Linux optimize

10 obscure Linux office applications you need to try

Sorting through the myriad business-oriented Linux apps can be a daunting endeavor. To get you started, Jack Wallen put together this list of tools that will help you handle tasks ranging from producing labels to creating invoices to viewing Access data.

If you've ever checked out the list of applications available for the Linux operating system, you know there are tons of them out there. The only problem is determining which ones are worth trying. This is especially true of the office applications. You could dig through those apps for hours just to come up with a handful of gems. So I thought I would do the grunt work for you and highlight 10 of the more obscure applications that actually have valid use in your workplace. These tools range in scope and purpose, but each one of them offers an obvious business value.

Note: This article is also available as a PDF download.

1: PDF Chain

PDF Chain is a great graphical tool that allows you to merge, split, set background/watermark, and add attachments to PDF documents. It's a front end for pdftk and is written in gtkmm. You can merge up to 26 PDFs into one file. You can also rotate pages, set permissions for pages, and encrypt pages. If you work with PDF documents, PDF Chain is a must-have on the Linux platform.

2: gLabels

gLabels is an incredibly flexible label and business card designer for the GNOME desktop. It will work with most all inkjet/laser peel-off labels and business card sheets. Not only does gLabels allow you to design labels and cards with the same types of tools you would find in image editing software, it also offers a mail-merge feature that any business user will appreciate.

3: Kraft

Kraft is a KDE business organizational tool that helps you create and manage business communications documents. Kraft really shines in the area of creating invoices, offers, etc. It also helps you manage customers, create text templates, perform calculations, manage materials, create PDFs, and much more.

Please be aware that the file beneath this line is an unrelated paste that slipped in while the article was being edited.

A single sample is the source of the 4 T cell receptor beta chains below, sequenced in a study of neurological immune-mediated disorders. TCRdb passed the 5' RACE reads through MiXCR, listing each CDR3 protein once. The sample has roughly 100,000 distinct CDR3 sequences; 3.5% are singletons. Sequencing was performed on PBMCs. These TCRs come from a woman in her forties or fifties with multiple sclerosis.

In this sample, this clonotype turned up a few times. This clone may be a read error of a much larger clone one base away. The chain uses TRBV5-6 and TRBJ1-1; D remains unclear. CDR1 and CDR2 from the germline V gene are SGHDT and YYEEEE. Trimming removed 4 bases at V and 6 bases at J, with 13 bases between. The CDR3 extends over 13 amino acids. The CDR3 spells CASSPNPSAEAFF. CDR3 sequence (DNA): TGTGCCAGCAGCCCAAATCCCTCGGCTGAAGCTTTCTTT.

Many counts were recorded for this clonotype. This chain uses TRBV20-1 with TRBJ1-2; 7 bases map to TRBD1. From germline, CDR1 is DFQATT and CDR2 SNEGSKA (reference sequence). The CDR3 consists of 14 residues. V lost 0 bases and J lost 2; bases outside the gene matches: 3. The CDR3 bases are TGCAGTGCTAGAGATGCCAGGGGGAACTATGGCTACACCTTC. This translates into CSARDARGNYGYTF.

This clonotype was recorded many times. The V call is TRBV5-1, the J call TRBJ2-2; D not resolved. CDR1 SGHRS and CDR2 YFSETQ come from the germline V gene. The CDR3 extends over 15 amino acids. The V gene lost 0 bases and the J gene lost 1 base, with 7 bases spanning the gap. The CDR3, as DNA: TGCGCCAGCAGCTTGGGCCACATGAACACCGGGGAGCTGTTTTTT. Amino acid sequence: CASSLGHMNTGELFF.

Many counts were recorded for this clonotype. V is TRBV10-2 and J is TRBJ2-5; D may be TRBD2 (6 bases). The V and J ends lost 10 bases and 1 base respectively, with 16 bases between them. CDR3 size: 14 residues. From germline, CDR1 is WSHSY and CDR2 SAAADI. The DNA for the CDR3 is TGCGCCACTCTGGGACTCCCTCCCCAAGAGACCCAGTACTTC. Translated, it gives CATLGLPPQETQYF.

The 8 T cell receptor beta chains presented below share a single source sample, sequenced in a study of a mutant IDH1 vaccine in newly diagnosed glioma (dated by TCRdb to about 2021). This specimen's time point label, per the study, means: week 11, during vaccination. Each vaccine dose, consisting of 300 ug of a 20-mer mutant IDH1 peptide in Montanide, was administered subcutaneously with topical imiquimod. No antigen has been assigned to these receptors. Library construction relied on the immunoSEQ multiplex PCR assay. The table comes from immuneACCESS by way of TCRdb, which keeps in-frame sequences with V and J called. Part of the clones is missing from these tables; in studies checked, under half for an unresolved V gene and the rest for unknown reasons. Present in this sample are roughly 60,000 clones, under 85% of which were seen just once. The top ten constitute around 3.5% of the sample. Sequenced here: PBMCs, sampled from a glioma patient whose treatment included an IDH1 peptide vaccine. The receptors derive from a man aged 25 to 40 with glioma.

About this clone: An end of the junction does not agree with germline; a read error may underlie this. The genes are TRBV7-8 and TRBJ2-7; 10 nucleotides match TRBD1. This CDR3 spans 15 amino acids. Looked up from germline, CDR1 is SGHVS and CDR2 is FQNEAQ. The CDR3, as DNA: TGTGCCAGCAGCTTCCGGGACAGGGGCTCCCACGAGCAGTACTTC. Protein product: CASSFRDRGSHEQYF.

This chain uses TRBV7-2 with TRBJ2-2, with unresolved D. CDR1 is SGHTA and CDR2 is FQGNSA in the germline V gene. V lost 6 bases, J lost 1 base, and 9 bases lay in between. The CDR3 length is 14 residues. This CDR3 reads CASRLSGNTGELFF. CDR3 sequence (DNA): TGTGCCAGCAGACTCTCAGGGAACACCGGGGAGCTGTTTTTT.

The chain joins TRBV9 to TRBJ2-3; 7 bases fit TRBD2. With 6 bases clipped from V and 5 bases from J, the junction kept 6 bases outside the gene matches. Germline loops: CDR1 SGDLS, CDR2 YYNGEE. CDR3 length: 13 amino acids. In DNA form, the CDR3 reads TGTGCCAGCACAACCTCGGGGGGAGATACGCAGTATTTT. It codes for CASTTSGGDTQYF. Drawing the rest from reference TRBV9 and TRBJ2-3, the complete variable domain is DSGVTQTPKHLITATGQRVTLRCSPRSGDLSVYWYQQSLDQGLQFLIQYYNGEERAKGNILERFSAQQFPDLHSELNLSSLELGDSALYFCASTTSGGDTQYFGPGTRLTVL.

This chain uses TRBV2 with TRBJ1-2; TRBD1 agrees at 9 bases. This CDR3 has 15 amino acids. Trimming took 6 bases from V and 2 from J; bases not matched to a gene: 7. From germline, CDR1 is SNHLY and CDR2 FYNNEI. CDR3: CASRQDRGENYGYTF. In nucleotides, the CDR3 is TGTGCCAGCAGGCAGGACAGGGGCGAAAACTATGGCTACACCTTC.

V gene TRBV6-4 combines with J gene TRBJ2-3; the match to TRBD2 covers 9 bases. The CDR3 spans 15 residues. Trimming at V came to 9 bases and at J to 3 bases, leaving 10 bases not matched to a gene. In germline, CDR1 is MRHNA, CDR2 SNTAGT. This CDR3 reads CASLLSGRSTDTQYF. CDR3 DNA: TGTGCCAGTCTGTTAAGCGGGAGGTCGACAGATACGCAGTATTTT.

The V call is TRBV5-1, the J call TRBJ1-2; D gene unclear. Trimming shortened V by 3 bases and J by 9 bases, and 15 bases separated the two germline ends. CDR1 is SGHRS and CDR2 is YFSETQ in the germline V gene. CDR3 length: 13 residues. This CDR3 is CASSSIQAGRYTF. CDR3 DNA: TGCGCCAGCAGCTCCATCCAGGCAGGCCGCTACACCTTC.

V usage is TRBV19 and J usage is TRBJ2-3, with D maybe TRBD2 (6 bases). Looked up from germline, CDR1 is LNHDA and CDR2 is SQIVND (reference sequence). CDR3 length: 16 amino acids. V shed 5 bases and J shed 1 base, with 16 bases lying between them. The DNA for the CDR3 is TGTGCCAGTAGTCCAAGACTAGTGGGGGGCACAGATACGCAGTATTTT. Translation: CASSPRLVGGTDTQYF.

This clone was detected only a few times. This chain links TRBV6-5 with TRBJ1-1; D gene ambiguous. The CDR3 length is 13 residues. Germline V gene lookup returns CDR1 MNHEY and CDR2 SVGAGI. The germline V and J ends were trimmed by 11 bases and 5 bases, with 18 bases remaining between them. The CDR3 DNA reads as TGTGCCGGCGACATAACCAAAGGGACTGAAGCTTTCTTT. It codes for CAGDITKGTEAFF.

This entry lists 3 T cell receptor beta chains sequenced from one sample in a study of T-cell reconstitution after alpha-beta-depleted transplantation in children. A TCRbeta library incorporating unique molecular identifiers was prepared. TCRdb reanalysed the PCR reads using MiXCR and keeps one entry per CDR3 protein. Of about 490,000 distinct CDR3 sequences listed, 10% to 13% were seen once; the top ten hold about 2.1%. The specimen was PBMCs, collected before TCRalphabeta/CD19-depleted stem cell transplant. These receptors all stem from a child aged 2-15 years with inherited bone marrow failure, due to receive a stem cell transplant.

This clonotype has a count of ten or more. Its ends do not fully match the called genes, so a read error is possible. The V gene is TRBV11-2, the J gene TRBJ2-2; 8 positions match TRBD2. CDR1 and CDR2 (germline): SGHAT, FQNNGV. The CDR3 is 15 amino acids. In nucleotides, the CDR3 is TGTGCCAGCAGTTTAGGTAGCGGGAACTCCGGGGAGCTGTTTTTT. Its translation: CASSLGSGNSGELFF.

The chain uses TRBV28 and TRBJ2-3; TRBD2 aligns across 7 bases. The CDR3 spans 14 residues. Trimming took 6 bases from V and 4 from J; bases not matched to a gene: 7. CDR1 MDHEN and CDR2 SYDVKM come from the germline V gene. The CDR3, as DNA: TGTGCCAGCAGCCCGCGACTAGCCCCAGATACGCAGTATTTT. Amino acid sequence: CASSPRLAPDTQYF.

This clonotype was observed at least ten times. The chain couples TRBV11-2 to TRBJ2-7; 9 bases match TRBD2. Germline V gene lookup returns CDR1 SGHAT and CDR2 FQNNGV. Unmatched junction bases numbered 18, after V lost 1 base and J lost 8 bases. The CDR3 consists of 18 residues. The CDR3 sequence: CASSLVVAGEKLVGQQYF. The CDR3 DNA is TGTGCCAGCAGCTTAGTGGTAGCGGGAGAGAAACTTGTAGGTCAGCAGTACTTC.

4: MDB Viewer

MDB Viewer can save you a ton of time, effort, and worry by allowing you to read data from a Microsoft Access database (MDB file). It serves as a user-friendly interface for MDB Tools. If MDB Viewer doesn't offer you enough, you can give Kexi a go. Kexi is a KDE-based data management app.

5: Okular

Okular is the Linux answer to the Mac OS X Preview tool. Okular is a universal file viewer that can view PDF, images, Postscript, DjVu, CHM, and many other file formats. From Okular, you can print documents, extract text, view information, search documents, and much more. The developers are currently working on annotation of PDF documents, which will further enhance Okular's use.

6: GoldenDict

GoldenDict is a dictionary manager that serves as a one-stop-shop for all your dictionary needs. It lets you manage dictionaries of all types, including Babylon, StartDict, Dictd, and ABBYY Lingvo. GoldenDict supports Wikipedia/Wictionary/Media-Wiki lookups and enables you to search for and listen to pronunciations from forvo.com. GoldenDict also allows you to search for words using a Hunspell-based morphology system for word stemming and spelling-based suggestions. If you use multiple dictionaries in your office, you need a dictionary manager like GoldenDict.

7: Simple Scan